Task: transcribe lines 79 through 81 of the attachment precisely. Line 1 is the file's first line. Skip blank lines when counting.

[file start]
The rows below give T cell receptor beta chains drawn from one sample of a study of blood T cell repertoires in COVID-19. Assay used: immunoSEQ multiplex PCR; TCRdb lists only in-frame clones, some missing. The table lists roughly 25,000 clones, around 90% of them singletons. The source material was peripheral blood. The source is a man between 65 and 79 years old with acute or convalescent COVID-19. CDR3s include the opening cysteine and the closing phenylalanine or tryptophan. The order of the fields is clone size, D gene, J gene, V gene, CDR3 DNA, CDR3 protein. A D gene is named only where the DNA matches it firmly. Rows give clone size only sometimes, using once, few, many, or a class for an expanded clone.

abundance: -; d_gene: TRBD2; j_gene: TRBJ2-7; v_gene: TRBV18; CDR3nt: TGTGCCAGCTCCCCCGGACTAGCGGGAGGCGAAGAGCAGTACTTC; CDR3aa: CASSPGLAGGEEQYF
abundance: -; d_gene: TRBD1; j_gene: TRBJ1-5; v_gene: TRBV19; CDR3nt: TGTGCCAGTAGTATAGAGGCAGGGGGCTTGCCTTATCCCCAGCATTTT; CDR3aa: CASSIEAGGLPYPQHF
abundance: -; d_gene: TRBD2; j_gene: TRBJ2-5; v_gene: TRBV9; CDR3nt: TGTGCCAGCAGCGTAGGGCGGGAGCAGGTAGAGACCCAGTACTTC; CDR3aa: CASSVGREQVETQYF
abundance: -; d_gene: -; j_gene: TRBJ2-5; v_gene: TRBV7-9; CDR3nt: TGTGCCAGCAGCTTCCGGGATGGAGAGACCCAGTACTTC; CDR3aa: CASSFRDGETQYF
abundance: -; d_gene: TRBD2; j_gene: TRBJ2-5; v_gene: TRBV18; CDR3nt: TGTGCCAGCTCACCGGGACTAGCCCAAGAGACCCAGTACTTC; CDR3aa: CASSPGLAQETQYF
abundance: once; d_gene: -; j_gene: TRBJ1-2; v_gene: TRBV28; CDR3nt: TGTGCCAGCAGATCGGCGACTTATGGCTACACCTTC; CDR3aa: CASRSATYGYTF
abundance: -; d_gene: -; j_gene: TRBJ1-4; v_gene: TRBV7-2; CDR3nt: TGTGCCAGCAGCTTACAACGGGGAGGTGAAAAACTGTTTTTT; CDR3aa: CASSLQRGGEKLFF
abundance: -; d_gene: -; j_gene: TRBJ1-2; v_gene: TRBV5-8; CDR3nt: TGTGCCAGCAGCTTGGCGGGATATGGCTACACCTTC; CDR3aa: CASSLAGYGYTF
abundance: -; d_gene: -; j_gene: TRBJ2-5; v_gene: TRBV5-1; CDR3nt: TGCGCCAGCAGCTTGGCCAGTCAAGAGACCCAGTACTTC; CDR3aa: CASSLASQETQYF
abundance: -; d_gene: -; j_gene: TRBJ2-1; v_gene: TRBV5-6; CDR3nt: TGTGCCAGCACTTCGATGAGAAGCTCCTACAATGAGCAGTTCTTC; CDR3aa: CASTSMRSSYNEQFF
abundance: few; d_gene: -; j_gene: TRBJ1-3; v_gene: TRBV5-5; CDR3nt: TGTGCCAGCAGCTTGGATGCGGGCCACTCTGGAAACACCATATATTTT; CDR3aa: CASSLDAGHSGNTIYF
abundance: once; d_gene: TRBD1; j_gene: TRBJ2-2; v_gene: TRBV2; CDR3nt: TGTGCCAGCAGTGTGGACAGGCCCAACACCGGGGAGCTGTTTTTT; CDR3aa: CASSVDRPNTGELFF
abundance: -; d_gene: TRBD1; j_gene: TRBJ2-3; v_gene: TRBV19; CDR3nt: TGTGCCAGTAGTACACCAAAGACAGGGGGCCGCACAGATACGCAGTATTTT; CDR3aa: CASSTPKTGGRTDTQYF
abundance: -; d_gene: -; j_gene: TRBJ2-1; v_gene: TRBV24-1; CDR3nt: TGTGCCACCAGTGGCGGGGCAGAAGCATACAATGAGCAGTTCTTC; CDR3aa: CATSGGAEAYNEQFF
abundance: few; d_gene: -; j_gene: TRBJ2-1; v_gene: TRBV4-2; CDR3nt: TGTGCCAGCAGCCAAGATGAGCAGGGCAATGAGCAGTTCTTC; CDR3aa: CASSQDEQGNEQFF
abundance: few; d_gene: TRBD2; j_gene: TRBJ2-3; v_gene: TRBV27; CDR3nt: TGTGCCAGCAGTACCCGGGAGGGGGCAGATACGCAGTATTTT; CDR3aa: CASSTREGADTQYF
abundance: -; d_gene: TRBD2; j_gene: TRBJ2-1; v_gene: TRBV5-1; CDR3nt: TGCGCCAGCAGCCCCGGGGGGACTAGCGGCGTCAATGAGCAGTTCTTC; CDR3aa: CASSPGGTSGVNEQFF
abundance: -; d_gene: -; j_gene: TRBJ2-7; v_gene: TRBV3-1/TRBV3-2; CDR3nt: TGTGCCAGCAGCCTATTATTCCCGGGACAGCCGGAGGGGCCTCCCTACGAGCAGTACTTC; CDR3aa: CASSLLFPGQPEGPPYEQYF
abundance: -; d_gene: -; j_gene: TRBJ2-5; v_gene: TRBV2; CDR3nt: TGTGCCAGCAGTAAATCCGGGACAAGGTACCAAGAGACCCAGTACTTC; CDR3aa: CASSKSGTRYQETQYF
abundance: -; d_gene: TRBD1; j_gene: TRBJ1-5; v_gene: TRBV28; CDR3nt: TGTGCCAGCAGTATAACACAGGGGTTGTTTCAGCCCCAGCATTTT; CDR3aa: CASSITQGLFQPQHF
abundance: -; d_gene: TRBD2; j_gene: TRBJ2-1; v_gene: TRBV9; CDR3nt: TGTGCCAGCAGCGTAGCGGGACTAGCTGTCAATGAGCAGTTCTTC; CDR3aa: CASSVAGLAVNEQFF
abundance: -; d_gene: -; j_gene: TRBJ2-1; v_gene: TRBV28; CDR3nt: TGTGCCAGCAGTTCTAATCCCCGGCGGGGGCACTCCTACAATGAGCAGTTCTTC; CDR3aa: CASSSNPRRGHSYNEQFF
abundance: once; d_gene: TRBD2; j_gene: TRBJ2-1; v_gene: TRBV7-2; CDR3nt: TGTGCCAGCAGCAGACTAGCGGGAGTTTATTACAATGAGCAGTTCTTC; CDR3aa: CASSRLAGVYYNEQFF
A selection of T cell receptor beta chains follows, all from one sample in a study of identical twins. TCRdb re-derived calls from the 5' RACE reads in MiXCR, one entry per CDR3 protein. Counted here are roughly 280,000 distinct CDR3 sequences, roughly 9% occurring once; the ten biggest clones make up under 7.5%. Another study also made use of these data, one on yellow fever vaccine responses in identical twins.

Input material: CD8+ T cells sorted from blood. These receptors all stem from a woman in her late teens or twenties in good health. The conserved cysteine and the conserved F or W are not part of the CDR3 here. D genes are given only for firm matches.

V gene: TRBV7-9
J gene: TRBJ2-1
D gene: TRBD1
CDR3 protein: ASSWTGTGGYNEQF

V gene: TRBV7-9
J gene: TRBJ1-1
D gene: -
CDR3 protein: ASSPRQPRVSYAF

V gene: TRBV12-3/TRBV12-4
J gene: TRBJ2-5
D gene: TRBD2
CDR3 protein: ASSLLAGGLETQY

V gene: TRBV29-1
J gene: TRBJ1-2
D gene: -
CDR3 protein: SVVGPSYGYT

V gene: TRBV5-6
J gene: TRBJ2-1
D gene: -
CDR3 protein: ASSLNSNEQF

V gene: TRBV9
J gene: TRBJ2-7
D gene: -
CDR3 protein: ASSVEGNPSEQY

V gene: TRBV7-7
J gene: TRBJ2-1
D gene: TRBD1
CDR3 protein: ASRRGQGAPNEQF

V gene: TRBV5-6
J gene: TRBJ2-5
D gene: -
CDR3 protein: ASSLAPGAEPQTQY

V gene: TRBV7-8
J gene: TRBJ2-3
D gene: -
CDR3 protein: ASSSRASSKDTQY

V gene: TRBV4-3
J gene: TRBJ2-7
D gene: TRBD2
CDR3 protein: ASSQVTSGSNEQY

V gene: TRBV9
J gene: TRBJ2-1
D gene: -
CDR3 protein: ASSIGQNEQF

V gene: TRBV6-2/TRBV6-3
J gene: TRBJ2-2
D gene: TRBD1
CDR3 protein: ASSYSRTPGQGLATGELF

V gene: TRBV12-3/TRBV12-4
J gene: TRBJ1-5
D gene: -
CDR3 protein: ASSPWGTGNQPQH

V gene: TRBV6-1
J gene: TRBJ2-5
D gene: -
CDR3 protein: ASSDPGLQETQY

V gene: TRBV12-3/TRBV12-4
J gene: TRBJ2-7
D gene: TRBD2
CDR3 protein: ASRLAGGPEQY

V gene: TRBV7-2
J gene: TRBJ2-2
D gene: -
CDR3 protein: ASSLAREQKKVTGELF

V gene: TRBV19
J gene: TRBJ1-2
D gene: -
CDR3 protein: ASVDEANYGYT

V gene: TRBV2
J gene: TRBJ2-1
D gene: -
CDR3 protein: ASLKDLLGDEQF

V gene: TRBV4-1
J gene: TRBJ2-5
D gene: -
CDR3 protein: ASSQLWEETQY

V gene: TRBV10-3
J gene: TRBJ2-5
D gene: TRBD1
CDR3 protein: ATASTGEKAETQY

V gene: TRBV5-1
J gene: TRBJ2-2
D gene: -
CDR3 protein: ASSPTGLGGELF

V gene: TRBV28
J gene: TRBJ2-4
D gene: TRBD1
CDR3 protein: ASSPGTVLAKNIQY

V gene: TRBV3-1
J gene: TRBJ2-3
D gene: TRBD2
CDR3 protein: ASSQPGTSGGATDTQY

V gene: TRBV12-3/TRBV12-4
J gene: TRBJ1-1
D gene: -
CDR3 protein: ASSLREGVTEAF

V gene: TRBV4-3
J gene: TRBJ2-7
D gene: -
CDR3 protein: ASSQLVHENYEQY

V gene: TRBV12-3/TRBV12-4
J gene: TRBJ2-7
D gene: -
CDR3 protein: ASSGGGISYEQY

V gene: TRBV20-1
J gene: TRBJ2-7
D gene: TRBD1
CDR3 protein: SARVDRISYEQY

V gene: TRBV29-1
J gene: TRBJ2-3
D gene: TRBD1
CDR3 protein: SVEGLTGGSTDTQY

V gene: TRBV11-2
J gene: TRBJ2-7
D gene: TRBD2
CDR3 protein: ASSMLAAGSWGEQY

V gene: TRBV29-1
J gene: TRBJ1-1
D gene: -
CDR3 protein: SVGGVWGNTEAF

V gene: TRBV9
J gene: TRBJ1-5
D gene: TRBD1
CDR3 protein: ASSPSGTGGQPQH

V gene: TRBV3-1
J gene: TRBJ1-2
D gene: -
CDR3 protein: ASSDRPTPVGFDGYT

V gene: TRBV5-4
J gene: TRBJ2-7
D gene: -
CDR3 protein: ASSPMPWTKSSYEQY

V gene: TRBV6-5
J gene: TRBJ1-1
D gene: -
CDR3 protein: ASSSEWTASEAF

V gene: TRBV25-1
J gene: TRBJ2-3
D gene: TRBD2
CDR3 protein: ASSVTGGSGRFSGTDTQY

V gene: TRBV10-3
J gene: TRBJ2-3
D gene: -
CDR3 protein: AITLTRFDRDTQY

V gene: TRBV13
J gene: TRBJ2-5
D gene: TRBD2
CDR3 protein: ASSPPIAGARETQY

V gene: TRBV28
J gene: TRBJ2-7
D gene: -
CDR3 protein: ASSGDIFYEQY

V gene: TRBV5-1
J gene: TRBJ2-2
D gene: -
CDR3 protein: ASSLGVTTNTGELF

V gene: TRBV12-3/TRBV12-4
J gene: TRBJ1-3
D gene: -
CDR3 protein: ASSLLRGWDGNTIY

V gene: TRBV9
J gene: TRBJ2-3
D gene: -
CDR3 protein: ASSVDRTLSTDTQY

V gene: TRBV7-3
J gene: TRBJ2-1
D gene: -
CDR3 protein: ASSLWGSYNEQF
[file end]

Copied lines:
V gene: TRBV6-1
J gene: TRBJ2-5
D gene: -